Linhares DP, Garcia PV, Amaral L, Ferreira T, Dos Santos Rodrigues A. Safety Evaluation of Fluoride Content in Tea Infusions Consumed in the Azores-a Volcanic Region with Water Springs naturally Enriched in Fluoride. Biological trace element research. 2017 Jan 24. doi: 10.1007/s12011-017-0947-9.
Tea is the second most commonly consumed beverage in the world. It is well recognized that the consumption of tea in high quantities can promote the development of fluorosis. The main objective of this study is to estimate the exposure to fluoride in the Azores through drinking tea prepared with water from different volcanic locations, by i) investigating the fluoride (F) content of various commercial brands of tea (Camellia sinensis) marketed in Azores and ii) comparing tea releasing rates of F according to brewing time, considering the fluoride concentration in the different types of water used for the infusion. Fluoride contents were determined by ion-selective electrode in 30 samples of drinking water from three different locations and in 450 samples of tea (black and green tea) from three different brands. Fluoride concentration in water ranged from 0.29 to 1.56 ppm (Porto Formoso and Sete Cidades village, respectively). Fluoride concentrations increased with brewing time, reaching the highest values in the Azorean black and green tea infusions. For all the studied brands, a negative correlation was found between tea fluoride contents and the pH of the water used to prepare the infusion. Fluoride concentration in infusions was significantly associated with the background fluoride concentration in drinking water. Since the fluoride concentration in groundwater varies accordingly to the geological conditions and tea consumption can contribute to fluoride intake, it is important to define the limits for tea consumption, particularly in fluoride-rich areas.
Carvalho AR, Cardoso VV, Rodrigues A, Ferreira E, Benoliel MJ, Duarte EA. Occurrence and analysis of endocrine-disrupting compounds in a water supply system. Environmental Monitoring and Assessment. 2015 Mar;187(3):4374. doi: 10.1007/s10661-015-4374-0.
This paper presents the study of the occurrence of 10 endocrine-disrupting compounds (EDCs) in 60 water samples using a method for simultaneous quantification and confirmation of the presence of these emerging compounds, using ultra-performance liquid chromatography with electrospray ionization and tandem mass spectrometry (UPLC-ESI-MS/MS). All samples were previously extracted by solid-phase extraction (SPE). Several natural and synthetic hormones (17-β-estradiol, ethinylestradiol, estriol, estrone, progesterone, mestranol, and diethylstilbestrol) and some industrial products (4-n-nonylphenol, 4-tert-octylphenol, and bisphenol A) were chosen for this survey. The analytical limits were calculated for each compound and were used in the identification and quantification of these target compounds in EPAL’s water supply system. In this study, several samples were taken from the main intakes of water (surface and groundwater) used for production of water for human consumption and from different sampling points of the drinking water distribution system (piping, nets, and reservoirs). Some target compounds, such as estriol, 4-tert-octylphenol, mestranol, and nonylphenol, were found in trace amounts in several water samples. However, the studied endocrine-disrupting appeared in very low concentrations when compared with the assessed analytical limits.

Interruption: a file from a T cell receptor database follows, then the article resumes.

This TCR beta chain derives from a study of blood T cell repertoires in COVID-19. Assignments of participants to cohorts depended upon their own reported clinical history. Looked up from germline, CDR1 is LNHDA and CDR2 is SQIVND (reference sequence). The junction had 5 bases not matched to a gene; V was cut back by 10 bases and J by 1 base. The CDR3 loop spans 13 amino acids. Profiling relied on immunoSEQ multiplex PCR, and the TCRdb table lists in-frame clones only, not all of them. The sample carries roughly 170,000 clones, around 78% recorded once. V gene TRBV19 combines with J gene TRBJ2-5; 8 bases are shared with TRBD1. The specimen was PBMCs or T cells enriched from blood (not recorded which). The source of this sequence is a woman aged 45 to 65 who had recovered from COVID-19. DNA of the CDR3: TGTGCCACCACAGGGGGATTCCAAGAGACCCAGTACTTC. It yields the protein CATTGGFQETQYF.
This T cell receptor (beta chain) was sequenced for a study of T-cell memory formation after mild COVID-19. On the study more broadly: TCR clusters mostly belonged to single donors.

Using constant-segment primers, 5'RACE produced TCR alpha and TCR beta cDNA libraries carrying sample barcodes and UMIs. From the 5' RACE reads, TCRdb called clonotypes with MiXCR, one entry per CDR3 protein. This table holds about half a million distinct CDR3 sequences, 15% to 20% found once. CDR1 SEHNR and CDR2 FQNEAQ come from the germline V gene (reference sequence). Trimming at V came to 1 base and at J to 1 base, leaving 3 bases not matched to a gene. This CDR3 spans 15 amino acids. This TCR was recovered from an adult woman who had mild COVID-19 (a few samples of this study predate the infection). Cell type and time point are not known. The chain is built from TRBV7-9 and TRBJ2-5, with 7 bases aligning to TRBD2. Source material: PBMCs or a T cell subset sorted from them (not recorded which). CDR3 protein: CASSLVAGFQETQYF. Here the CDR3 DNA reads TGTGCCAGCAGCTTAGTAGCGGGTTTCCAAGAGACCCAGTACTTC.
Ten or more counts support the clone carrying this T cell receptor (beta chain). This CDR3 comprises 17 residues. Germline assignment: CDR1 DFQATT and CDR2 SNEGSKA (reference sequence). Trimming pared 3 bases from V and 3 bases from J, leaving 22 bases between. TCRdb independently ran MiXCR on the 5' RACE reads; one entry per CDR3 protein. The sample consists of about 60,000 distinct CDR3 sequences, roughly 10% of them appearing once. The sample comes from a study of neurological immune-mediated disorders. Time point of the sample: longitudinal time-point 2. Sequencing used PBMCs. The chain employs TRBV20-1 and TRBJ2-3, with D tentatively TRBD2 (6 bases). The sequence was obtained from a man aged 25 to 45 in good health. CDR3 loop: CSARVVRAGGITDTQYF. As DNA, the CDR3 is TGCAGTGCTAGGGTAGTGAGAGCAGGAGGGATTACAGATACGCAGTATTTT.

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Fojo C, Figueira ME, Almeida CM. Fluoride content of soft drinks, nectars, juices, juice drinks, concentrates, teas and infusions marketed in Portugal. Food Addit Contam Part A Chem Anal Control Expo Risk Assess. 2013;30(4):705-12. doi: 10.1080/19440049.2013.785636.
A potentiometric method using a fluoride combination ion-selective electrode was validated and used to analyse 183 samples, including soft drinks, juices, nectars, juice drinks, concentrates, teas and infusions marketed in Portugal.The fluoride levels were higher in extract-based soft drinks, juice drinks and juice, with fluoride values of 0.86 ± 0.35, 0.40 ± 0.24 and 0.37 ± 0.11 mg l⁻¹, respectively. The lowest fluoride concentration was found in infusion samples (0.12 ± 0.01 mg l⁻¹), followed by teas and carbonated soft drinks with fluoride concentrations of 0.16 ± 0.12 and 0.18 ± 0.07 mg l⁻¹, respectively. Nectars, concentrates and juice-based drinks had similar fluoride concentrations of 0.33 ± 0.16, 0.29 ± 0.12 and 0.25 ± 0.14 mg l⁻¹, respectively. The fluoride concentrations in all these samples would only contribute intakes below the acceptable daily intake (ADI = 0.05 mg kg⁻¹ body weight day⁻¹), indicating that, individually, these beverages cannot induce fluoride toxicity in the population group of children.
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